Tuesday, 19 May 2009

Veggie Books: The Steep Approach To Garbadale

There's a feeling when you pick up a book by an author you admire that can only be described as relishing a safe pair of hands. I get that with Iain Banks. I know I'm in for a good read. His style is warm and soothing on my brain.

How bad could this be? At first she'd thought he was exaggerating when he'd fallen like a sack of potatoes and curled up like a hedgehog. Now she thought he probably really was in intense pain.

Scrabbles gave a cough and flexed one hind leg again, backing towards the two of them. Oh God, she might kick him again. Or her. She tutted and rose, chiding the tall chestnut mare and leading her to where she could munch on some carrot leaves, out of harm's way. Then she went back to the boy lying clutched around his pain on the red-brick path. She bit her lip and patted his head softly. He had curly light brown hair.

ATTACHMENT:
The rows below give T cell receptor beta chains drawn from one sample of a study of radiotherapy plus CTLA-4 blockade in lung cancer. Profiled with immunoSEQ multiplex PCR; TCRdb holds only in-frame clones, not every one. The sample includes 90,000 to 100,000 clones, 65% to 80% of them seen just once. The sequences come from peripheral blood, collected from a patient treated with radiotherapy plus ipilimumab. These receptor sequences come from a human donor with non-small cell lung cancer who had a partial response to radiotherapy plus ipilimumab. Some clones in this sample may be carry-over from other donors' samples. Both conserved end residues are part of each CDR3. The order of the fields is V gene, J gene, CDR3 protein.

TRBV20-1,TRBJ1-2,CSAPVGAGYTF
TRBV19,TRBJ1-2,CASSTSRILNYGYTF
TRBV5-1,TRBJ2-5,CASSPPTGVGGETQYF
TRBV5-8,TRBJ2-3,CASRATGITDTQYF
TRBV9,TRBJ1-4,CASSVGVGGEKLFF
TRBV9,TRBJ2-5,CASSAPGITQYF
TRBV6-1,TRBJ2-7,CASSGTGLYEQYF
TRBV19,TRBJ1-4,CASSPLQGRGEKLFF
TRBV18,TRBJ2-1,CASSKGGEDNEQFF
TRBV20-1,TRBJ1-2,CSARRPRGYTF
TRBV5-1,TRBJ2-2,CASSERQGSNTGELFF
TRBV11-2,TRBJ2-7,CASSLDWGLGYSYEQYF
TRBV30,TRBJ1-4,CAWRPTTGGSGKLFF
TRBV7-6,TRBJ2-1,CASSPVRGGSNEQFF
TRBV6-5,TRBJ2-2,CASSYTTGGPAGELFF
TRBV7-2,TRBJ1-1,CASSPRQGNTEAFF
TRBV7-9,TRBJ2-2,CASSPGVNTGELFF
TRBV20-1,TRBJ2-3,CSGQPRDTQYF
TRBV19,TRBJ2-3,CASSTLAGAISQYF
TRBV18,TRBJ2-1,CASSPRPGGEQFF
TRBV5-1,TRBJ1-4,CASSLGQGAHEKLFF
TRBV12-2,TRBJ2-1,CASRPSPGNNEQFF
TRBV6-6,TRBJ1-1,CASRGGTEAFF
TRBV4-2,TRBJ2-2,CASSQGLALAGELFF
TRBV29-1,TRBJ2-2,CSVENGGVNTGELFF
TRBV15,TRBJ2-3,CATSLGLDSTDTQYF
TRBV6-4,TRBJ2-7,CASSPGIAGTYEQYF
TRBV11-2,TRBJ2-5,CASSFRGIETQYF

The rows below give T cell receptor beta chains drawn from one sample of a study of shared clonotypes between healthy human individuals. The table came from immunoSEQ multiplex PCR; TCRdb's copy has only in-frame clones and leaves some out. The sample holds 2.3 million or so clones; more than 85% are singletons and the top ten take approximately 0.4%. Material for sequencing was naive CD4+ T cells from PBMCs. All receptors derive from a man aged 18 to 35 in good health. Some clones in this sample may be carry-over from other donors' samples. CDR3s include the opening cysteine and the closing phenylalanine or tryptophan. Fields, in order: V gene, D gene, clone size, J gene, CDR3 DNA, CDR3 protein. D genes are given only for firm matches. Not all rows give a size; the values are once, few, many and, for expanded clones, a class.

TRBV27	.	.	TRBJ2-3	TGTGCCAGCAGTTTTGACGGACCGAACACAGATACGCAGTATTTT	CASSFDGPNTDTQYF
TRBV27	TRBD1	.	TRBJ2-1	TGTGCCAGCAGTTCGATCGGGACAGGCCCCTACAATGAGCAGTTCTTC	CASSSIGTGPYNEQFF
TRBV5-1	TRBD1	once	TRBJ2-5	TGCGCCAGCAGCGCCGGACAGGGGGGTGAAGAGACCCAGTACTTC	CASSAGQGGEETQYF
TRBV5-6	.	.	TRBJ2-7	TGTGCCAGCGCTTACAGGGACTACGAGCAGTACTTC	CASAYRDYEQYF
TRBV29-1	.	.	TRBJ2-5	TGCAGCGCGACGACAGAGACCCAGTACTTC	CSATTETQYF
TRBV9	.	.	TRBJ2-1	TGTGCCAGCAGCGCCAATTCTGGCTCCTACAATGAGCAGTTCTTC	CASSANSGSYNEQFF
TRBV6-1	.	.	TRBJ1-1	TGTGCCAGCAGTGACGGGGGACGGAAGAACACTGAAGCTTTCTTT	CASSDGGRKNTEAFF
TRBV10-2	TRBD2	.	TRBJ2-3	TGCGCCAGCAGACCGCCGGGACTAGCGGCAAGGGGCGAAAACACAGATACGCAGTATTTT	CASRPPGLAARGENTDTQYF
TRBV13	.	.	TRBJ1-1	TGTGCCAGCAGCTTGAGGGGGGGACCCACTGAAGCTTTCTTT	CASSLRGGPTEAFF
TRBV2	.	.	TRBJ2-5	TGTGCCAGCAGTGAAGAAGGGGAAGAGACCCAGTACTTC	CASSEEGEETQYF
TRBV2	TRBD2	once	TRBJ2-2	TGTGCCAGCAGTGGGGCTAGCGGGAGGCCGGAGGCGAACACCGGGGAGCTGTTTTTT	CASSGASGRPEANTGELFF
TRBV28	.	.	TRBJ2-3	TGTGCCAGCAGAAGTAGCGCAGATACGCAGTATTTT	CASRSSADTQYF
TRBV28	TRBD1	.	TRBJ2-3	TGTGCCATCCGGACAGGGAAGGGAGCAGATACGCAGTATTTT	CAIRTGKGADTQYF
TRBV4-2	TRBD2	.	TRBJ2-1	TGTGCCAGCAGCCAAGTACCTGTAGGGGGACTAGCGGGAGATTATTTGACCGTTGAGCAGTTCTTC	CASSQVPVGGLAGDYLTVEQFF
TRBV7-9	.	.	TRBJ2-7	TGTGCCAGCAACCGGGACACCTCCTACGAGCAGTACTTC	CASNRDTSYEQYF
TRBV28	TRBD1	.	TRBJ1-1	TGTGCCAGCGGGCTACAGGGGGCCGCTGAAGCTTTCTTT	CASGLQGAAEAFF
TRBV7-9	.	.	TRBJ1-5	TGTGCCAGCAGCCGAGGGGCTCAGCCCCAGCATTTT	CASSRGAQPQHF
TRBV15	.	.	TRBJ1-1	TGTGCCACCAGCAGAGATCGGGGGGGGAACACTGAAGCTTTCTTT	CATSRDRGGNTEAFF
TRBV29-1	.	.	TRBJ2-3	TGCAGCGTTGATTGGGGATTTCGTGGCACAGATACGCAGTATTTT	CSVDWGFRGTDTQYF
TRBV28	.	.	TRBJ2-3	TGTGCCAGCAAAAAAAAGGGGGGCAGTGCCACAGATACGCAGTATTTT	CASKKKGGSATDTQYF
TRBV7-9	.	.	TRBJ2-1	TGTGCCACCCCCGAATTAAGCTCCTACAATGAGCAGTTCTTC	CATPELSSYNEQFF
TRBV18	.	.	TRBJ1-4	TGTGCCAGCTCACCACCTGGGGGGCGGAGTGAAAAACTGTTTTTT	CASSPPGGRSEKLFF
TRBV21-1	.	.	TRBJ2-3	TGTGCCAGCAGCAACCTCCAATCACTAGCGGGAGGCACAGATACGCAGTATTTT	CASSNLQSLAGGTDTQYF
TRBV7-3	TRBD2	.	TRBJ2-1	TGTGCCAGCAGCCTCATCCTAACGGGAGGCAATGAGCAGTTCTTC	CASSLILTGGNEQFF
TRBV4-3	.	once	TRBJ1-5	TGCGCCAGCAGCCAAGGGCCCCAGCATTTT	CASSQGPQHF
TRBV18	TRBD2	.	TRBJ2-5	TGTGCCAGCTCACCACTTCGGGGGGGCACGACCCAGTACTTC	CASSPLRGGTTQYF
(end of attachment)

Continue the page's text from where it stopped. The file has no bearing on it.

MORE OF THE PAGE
'That's called a stringhalt,' she said, not knowing what else to say.

Yeah, great. It's a very good book. Not my favourite of his, but still bleeding good.

And, by the way, I have succumbed to Twitter. Find me there as bluepootle. I blame the closure of Whispers of Wickedness (sob). I had to find a new place to be a blue pootle, you see.


Alis said...

Hi Aliya! I loved The Steep Approach to Garbadale too. What others of his would you recommend? (I have, unread, the Crow Road).

Aliya Whiteley said...

Well, I'm really a lover of the sci-fi more than the literary Banks. But out of the non-M Banks books, I particularly enjoyed Canal Dreams and The Wasp Factory. Those are both a bit more brutal than Garbadale, though.

Tim Stretton said...

I remember enjoying Espedair Street, although like Aliya I prefer the sci-fi stuff.

Steer well clear of The Bridge: impenetrable.

Crow Road and Wasp Factory are his best literary ones, I think.